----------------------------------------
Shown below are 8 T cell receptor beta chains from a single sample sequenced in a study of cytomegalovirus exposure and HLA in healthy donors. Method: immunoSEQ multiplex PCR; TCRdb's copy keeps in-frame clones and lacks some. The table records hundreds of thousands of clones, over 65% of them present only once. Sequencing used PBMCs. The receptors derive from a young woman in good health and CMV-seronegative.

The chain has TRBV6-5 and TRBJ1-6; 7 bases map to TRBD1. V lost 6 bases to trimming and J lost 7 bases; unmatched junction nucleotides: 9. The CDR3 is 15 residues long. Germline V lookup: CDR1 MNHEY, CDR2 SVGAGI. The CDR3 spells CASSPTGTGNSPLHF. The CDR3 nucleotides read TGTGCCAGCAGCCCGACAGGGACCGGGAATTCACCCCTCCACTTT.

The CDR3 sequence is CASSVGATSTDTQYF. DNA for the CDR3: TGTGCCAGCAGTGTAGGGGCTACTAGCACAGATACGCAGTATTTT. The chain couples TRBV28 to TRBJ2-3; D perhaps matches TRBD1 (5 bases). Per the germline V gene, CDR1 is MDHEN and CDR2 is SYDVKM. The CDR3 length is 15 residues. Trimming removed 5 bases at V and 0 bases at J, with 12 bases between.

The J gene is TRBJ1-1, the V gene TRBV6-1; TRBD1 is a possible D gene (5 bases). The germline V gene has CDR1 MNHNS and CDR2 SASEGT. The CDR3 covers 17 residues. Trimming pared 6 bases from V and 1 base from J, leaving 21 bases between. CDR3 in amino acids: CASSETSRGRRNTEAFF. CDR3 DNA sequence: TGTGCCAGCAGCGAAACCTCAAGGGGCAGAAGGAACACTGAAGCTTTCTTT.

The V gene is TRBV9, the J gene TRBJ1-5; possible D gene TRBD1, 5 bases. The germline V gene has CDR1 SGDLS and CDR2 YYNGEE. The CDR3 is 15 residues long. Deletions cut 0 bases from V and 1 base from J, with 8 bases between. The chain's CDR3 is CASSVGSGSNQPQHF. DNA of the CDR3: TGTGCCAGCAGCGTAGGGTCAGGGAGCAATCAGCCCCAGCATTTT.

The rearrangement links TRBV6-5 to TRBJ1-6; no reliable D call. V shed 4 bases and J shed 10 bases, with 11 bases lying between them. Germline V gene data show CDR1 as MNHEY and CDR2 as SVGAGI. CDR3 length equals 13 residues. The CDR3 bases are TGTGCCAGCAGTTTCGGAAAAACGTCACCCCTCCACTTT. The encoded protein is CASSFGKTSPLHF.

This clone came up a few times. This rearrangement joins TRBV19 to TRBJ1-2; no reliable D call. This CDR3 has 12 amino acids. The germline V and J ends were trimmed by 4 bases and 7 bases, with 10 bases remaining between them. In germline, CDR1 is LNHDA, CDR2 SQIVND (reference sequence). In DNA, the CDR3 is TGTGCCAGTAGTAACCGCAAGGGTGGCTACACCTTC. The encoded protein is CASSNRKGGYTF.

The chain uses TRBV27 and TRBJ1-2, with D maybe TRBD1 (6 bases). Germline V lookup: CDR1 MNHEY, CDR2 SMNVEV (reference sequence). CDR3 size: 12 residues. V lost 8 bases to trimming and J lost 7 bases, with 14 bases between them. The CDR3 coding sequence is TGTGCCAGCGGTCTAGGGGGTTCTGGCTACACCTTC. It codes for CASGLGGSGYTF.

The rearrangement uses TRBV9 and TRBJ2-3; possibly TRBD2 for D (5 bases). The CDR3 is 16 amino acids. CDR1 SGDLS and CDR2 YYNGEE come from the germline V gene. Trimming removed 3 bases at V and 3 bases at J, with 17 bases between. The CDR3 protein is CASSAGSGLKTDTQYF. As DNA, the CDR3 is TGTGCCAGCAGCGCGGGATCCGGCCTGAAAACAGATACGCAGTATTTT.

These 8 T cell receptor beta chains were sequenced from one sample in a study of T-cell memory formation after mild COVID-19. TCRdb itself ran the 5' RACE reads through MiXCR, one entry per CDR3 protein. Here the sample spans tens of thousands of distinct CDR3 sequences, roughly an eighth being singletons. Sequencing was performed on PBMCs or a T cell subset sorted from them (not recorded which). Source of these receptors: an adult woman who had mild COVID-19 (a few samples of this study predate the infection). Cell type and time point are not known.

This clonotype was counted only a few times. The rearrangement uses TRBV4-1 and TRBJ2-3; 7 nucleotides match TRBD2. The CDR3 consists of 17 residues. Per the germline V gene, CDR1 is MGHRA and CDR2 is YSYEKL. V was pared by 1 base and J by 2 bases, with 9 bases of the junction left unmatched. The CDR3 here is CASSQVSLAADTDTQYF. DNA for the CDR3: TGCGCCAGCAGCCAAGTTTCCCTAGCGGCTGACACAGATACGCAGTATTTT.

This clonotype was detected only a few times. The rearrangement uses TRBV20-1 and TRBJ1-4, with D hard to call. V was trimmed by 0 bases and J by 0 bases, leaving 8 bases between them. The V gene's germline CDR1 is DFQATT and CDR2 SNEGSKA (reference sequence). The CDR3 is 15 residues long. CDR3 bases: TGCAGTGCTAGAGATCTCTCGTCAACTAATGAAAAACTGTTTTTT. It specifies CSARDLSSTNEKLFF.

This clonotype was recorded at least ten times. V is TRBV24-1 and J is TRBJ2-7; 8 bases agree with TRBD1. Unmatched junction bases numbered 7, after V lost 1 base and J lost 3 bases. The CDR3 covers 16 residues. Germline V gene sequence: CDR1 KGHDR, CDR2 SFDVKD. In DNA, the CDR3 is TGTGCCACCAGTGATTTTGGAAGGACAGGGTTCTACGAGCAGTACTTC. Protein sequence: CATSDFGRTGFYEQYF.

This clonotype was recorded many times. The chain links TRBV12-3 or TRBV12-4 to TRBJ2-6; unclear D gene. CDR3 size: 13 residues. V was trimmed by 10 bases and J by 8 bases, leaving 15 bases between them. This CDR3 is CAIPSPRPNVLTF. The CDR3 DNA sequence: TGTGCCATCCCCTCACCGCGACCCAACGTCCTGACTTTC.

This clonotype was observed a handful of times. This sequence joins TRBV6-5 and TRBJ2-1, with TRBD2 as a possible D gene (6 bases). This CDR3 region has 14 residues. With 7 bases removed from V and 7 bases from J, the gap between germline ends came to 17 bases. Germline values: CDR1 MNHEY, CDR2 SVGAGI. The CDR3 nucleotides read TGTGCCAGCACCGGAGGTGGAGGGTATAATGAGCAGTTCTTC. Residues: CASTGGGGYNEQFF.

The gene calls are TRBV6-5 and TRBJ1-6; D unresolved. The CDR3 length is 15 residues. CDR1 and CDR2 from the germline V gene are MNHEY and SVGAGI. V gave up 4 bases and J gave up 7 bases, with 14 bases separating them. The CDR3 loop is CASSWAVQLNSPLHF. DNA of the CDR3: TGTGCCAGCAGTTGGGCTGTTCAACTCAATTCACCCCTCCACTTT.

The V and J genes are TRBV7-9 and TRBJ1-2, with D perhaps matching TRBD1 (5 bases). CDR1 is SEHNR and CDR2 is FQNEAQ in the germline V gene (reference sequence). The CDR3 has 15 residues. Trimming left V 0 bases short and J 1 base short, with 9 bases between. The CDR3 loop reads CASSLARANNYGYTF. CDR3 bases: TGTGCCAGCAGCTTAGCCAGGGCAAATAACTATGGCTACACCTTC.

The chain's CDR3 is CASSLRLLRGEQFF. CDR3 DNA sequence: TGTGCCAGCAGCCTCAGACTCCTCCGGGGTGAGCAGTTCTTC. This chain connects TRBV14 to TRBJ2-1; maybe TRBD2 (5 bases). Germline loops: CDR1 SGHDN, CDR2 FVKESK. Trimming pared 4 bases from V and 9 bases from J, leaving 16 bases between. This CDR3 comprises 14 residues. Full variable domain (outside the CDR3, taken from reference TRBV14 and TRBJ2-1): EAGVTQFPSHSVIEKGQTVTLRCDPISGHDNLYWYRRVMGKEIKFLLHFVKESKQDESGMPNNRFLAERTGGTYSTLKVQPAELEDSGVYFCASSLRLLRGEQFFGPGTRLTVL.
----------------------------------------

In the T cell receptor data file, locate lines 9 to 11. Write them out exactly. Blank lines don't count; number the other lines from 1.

The rearrangement uses TRBV9 and TRBJ2-3; possibly TRBD2 for D (5 bases). The CDR3 is 16 amino acids. CDR1 SGDLS and CDR2 YYNGEE come from the germline V gene. Trimming removed 3 bases at V and 3 bases at J, with 17 bases between. The CDR3 protein is CASSAGSGLKTDTQYF. As DNA, the CDR3 is TGTGCCAGCAGCGCGGGATCCGGCCTGAAAACAGATACGCAGTATTTT.

These 8 T cell receptor beta chains were sequenced from one sample in a study of T-cell memory formation after mild COVID-19. TCRdb itself ran the 5' RACE reads through MiXCR, one entry per CDR3 protein. Here the sample spans tens of thousands of distinct CDR3 sequences, roughly an eighth being singletons. Sequencing was performed on PBMCs or a T cell subset sorted from them (not recorded which). Source of these receptors: an adult woman who had mild COVID-19 (a few samples of this study predate the infection). Cell type and time point are not known.

This clonotype was counted only a few times. The rearrangement uses TRBV4-1 and TRBJ2-3; 7 nucleotides match TRBD2. The CDR3 consists of 17 residues. Per the germline V gene, CDR1 is MGHRA and CDR2 is YSYEKL. V was pared by 1 base and J by 2 bases, with 9 bases of the junction left unmatched. The CDR3 here is CASSQVSLAADTDTQYF. DNA for the CDR3: TGCGCCAGCAGCCAAGTTTCCCTAGCGGCTGACACAGATACGCAGTATTTT.